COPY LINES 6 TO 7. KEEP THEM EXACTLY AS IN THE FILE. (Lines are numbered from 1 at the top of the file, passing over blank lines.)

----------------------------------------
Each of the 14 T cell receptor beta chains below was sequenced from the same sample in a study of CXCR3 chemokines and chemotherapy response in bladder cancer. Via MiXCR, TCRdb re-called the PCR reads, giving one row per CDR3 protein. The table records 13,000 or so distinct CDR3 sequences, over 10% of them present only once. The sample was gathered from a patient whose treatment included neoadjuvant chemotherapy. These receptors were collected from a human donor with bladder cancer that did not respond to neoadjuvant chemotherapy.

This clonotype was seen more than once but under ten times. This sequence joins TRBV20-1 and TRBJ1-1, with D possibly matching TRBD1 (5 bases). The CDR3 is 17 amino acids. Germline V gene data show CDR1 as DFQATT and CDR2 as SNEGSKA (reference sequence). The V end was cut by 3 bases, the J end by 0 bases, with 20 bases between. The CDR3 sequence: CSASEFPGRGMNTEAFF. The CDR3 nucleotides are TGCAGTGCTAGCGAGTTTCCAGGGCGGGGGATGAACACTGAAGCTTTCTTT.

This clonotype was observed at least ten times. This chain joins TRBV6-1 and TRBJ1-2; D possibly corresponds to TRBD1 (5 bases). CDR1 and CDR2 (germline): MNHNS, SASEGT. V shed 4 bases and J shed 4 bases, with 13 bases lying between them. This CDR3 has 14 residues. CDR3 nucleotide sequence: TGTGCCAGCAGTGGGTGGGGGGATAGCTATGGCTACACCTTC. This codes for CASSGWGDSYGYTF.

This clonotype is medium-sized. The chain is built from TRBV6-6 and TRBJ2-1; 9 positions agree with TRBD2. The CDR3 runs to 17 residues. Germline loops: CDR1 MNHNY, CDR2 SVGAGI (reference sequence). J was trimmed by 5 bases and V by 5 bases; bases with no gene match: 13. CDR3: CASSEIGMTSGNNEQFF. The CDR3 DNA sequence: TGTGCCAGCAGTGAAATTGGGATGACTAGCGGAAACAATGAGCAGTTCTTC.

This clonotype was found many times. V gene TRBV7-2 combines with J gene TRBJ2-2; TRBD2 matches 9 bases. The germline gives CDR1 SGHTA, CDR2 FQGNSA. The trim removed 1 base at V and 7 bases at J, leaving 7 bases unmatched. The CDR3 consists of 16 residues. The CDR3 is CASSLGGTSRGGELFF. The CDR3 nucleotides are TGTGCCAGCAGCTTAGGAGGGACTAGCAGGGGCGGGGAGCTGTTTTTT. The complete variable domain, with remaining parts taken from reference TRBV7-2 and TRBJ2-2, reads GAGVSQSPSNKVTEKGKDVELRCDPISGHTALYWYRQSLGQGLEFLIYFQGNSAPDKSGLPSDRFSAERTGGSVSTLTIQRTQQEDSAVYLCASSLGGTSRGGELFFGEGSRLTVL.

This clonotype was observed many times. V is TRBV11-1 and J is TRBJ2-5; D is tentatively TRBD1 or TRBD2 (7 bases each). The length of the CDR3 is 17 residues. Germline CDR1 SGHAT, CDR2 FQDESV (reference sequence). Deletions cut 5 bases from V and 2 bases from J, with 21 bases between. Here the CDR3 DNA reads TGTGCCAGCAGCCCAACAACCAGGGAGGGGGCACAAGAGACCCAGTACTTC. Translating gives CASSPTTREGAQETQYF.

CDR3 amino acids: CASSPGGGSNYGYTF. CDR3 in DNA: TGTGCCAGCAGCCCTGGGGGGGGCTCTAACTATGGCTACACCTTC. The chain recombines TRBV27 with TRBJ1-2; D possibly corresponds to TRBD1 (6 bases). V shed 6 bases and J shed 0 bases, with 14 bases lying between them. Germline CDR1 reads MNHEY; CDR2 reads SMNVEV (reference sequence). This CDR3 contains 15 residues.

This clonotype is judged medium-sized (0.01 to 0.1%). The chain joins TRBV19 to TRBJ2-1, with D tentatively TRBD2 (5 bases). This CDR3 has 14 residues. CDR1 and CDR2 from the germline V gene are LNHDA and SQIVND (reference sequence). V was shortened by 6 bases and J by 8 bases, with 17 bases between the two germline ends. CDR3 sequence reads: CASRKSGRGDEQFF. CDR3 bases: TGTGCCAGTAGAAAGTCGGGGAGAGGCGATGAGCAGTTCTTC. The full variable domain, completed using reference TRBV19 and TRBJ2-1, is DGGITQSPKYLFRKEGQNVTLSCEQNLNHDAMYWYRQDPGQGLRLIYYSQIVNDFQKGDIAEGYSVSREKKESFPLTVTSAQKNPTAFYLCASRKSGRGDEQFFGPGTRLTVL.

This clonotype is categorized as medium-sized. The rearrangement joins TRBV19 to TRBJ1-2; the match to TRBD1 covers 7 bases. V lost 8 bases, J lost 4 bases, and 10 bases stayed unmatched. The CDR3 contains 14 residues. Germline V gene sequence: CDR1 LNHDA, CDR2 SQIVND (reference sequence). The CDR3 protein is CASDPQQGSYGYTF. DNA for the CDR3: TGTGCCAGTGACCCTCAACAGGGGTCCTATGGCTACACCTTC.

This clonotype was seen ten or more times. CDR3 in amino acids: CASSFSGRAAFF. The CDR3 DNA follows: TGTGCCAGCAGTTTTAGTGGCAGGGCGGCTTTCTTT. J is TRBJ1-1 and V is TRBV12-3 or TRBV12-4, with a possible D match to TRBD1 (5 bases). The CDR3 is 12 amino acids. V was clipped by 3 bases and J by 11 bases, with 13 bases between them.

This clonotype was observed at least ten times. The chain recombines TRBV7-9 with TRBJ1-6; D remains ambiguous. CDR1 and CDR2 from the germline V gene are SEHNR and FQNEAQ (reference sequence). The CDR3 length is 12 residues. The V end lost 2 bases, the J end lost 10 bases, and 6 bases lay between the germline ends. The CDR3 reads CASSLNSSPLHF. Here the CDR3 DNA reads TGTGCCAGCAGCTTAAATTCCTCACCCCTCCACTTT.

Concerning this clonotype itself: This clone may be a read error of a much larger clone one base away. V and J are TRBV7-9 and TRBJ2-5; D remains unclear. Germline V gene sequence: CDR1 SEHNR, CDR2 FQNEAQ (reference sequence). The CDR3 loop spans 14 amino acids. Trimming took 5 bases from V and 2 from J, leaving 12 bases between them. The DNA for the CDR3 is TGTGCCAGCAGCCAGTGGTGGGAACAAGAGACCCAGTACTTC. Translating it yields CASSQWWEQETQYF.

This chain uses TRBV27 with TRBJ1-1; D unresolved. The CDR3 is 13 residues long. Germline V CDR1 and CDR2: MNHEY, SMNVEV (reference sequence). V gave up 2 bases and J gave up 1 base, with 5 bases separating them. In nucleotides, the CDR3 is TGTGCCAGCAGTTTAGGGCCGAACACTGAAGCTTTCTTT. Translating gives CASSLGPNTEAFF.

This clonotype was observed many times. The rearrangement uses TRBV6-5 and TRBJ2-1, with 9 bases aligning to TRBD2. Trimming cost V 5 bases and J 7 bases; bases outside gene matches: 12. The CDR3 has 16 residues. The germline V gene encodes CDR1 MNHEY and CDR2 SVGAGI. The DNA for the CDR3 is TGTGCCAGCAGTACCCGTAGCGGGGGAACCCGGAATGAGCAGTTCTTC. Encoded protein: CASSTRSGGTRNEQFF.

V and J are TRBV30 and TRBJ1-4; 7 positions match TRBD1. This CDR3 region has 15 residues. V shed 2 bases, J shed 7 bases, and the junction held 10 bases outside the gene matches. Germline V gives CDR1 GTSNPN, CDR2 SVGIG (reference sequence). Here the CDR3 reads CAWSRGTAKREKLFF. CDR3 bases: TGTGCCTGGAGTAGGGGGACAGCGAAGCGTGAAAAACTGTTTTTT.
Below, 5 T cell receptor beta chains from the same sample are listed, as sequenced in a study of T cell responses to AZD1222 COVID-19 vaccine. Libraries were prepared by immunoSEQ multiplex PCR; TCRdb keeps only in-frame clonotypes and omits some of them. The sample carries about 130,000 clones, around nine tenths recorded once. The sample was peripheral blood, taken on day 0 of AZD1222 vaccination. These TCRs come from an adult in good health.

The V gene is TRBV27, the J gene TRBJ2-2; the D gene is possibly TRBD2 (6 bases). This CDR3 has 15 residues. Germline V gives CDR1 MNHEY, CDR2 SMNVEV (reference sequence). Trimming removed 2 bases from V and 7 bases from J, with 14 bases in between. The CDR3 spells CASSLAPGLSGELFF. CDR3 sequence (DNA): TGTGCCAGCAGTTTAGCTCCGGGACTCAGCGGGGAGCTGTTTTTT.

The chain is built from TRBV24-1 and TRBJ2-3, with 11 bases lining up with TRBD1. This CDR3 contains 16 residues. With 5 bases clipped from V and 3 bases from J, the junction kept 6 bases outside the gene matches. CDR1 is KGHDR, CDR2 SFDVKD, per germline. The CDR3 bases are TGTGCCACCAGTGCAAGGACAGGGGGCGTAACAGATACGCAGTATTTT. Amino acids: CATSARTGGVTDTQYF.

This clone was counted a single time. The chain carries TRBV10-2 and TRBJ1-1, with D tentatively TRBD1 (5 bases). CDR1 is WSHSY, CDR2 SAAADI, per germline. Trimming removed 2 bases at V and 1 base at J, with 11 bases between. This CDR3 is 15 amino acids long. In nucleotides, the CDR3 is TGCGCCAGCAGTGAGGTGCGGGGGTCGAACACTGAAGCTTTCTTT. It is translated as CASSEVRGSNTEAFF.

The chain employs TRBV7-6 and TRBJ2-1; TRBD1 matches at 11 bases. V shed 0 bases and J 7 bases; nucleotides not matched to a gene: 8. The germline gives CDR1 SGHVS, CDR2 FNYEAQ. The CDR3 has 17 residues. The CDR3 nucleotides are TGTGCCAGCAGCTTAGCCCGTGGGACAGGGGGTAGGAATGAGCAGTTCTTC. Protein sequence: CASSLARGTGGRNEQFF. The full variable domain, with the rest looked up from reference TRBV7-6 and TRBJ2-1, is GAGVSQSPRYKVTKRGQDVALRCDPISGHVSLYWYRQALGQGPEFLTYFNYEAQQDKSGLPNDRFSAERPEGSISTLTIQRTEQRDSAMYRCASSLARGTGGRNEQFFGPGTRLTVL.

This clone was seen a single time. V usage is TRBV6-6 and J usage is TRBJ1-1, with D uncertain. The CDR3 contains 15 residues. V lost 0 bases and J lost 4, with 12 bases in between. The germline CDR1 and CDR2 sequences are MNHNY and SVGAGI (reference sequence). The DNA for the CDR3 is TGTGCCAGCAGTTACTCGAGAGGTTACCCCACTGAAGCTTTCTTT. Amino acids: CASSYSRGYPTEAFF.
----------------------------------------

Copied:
This clonotype was observed many times. V is TRBV11-1 and J is TRBJ2-5; D is tentatively TRBD1 or TRBD2 (7 bases each). The length of the CDR3 is 17 residues. Germline CDR1 SGHAT, CDR2 FQDESV (reference sequence). Deletions cut 5 bases from V and 2 bases from J, with 21 bases between. Here the CDR3 DNA reads TGTGCCAGCAGCCCAACAACCAGGGAGGGGGCACAAGAGACCCAGTACTTC. Translating gives CASSPTTREGAQETQYF.

CDR3 amino acids: CASSPGGGSNYGYTF. CDR3 in DNA: TGTGCCAGCAGCCCTGGGGGGGGCTCTAACTATGGCTACACCTTC. The chain recombines TRBV27 with TRBJ1-2; D possibly corresponds to TRBD1 (6 bases). V shed 6 bases and J shed 0 bases, with 14 bases lying between them. Germline CDR1 reads MNHEY; CDR2 reads SMNVEV (reference sequence). This CDR3 contains 15 residues.